I have yet to meet the fellow Christian who wants to be thought of as weak, including myself.  Convinced of my opinion, I feel strong, I feel right.  My feelings shouldn’t matter.  How I treat my brother with whom I disagree is what matters.  If I treat him well, I reflect the glory of Christ and promote unity within the Spirit.  If I treat him poorly, negligently, running rough shod over him in my zeal to advance what I think and what I want, I trash unity by tearing apart what should be most precious to me–the Body of Christ.

“So, as those who have been chosen of God, holy and beloved, put on a heart of compassion, kindness, humility, gentleness and patience; bearing with one another, and forgiving each other, whoever has a complaint against anyone; just as the Lord forgave you, so also should you.  Beyond all these things put on love, which is the perfect bond of unity.  Let the peace of Christ rule in your hearts, to which indeed you were called in one body; and be thankful.”  Colossians 3:12-15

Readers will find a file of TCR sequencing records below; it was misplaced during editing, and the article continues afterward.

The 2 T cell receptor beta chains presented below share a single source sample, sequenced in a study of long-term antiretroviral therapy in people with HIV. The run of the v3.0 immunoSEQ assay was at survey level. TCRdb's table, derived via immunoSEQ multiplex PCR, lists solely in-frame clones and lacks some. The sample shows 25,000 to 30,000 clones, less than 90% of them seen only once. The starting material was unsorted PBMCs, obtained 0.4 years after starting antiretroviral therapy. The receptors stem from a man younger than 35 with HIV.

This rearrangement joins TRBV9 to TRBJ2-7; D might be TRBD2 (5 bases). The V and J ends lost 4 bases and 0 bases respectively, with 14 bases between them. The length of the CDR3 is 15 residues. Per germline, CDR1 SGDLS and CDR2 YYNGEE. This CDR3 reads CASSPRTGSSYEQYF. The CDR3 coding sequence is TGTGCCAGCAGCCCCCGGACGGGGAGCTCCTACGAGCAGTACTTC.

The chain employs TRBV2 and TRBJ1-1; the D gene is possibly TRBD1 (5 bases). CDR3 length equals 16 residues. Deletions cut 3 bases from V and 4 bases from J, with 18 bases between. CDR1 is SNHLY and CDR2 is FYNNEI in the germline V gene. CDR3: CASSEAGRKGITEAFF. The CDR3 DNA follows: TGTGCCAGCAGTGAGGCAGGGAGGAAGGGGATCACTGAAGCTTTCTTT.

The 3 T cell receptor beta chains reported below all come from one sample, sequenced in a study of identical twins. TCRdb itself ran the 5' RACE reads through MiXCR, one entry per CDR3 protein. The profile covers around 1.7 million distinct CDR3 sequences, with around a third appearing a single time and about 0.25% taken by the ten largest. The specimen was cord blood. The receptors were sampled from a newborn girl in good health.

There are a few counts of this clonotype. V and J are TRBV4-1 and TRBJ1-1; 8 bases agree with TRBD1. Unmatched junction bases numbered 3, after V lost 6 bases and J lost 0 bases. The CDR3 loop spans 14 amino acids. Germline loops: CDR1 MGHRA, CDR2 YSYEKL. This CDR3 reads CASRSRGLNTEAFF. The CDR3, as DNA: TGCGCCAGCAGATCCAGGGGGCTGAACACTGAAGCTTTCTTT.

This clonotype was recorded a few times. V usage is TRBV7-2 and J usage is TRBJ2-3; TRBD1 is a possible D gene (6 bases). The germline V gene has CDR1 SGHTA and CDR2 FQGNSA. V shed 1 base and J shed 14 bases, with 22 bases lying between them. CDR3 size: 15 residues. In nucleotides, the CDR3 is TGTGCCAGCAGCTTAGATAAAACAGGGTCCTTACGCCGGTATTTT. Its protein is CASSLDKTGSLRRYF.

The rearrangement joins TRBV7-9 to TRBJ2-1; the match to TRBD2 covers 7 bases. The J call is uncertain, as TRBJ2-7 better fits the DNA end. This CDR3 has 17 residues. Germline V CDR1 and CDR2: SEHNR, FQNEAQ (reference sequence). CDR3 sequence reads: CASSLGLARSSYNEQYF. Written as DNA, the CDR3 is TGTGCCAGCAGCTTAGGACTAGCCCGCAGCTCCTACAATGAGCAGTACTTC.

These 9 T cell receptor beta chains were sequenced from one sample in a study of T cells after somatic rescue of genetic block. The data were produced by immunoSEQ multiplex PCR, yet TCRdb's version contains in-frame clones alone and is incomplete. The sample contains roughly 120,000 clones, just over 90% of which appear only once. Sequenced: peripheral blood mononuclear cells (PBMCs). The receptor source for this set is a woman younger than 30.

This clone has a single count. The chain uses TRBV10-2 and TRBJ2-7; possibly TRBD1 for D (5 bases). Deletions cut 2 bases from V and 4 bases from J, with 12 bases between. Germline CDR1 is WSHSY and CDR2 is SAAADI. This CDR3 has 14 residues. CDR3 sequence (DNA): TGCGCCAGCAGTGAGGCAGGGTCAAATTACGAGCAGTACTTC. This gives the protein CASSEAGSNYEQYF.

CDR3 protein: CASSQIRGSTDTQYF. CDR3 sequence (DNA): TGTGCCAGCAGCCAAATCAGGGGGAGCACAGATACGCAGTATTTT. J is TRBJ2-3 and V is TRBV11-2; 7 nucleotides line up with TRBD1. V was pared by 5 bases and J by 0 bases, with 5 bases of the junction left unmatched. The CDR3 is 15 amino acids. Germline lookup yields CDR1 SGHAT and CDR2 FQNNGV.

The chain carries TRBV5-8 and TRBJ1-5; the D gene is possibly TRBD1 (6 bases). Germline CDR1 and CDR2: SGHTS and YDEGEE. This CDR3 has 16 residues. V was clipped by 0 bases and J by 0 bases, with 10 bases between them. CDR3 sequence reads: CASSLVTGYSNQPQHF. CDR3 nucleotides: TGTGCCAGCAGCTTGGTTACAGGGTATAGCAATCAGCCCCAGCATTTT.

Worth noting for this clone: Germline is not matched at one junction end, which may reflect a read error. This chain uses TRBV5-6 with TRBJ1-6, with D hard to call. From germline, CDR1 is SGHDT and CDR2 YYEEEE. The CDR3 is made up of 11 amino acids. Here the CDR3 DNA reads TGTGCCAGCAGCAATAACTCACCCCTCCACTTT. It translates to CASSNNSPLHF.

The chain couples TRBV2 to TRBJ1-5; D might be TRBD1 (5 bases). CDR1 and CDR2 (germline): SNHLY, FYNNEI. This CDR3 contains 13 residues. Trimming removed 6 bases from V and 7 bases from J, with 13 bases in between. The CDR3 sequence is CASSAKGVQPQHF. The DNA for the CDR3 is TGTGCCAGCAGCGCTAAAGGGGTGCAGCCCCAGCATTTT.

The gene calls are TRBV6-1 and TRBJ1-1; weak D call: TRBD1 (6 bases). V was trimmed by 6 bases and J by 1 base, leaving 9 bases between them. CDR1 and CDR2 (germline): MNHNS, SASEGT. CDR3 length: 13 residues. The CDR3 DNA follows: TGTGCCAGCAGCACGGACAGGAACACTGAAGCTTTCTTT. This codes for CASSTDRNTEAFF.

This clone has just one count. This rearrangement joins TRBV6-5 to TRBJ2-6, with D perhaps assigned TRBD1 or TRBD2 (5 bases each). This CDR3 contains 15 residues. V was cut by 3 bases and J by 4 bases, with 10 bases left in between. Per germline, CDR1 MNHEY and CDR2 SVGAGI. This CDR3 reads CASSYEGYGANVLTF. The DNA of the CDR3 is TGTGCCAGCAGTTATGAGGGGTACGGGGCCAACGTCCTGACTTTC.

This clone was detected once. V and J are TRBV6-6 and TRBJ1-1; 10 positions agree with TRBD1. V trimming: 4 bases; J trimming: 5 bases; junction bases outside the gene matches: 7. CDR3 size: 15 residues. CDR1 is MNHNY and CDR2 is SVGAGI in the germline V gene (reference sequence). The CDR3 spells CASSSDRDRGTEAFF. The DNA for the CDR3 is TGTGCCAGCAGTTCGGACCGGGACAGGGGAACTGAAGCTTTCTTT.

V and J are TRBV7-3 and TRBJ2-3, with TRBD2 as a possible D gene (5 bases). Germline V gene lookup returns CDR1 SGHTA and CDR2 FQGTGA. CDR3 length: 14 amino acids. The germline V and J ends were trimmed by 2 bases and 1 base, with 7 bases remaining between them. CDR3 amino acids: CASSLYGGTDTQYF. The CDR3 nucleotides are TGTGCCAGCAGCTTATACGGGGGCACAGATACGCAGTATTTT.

At the end of time, when I am before Christ answering for my life on earth, what do I want to be able to say to Him?  Do I want to say that I used my God-given talents to make sure everyone who called themselves Christian towed the line?  Or, would I rather be able to say to Him that I led His people in righteous living by my example and did everything I could to preserve and strengthen the unity of His Body?

I can’t make anyone else do what God would have him do.  I can, however, demonstrate in my own life a righteous walk that shows others how to walk more closely with God.  I can love my church family, the Body of Christ, His hands and His feet on this earth, so much that I lay down my life for their spiritual well-being.  No agenda I might want to advance is worth alienating even one of my spiritual siblings.  When I teach, I can teach only truth.  When I serve, I can serve with only love.  When I walk, I can walk only in the Light, in an attitude of repentance and out of a desire to be faithful to the One who has always been faithful to me.